893.113/1538: Telegram

The Secretary of State to the Minister in China (Johnson)

156. Your 218, May 19, 3 p.m., and previous, in regard to the export of arms and munitions to China.

You are authorized to inform the Chinese Foreign Office12 in reply to its note of April 21 that the American Government will continue, as heretofore, to exercise strict control over the export to [Page 500] China from the United States of arms and munitions of war; and that in response to the request contained in the Foreign Office’s note under reference and in a note received by the Department of State, under date April 20, from the Chinese Minister at Washington, the regulations governing the exportation from the United States of arms and munitions to China, as amended, now provide that exportation will be permitted when (a) an application for license to export has been submitted by the firm or firms in the United States which desire to make shipment and (b) the Department of State has been informed through appropriate diplomatic channels (ordinarily, the Chinese Legation in Washington) that it is the desire of the Chinese Government that export of the shipment be authorized. You should add that the American Government effects this change in procedure upon the understanding that the Chinese Government will enforce its regulations uniformly in respect to all imports of arms and munitions of war irrespective of source and in such manner as to insure that American exporters will not be placed at a disadvantage as compared with exporters of other nationalities.13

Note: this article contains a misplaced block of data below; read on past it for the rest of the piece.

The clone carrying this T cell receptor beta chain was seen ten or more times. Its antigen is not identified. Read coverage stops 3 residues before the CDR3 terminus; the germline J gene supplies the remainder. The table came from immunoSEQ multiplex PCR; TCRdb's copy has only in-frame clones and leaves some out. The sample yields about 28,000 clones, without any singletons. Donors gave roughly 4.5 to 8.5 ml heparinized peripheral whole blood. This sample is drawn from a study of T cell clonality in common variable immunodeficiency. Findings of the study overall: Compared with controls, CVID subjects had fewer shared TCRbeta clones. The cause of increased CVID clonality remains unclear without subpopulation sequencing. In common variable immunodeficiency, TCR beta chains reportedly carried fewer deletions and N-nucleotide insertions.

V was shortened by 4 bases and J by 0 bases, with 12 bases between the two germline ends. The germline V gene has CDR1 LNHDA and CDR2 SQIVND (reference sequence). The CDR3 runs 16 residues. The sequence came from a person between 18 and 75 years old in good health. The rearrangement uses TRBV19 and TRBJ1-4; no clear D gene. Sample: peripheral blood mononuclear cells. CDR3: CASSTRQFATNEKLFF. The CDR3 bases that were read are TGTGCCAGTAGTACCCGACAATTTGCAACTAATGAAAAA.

In informing consulates in China and at Hong Kong of the foregoing please request all consular officers to follow with care the situation in regard to the import into China of arms and munitions of war and to report promptly to the Legation and to the Department important developments, especially those which may indicate that the Chinese regulations, as enforced, result in placing American exporters at a disadvantage as compared with their principal foreign competitors. In this connection the Consulates General at Hong Kong and Canton should study carefully British procedure at Hong Kong particularly with a view to ascertaining whether huchaos issued by the Canton Government are acceptable to the British authorities and whether such authorities continue in their past practice of considering all aircraft as commercial, and therefore not subject to restrictions unless actually armed at the moment of importation.
  1. The Legation’s note to the Foreign Office in accordance with this instruction was dated June 4, 1934 (893.113/1552).
  2. The above was reported by the Department’s note of June 1, 1934, to the Chinese Minister in reply to his note of April 20, p. 490 (893.113/1541).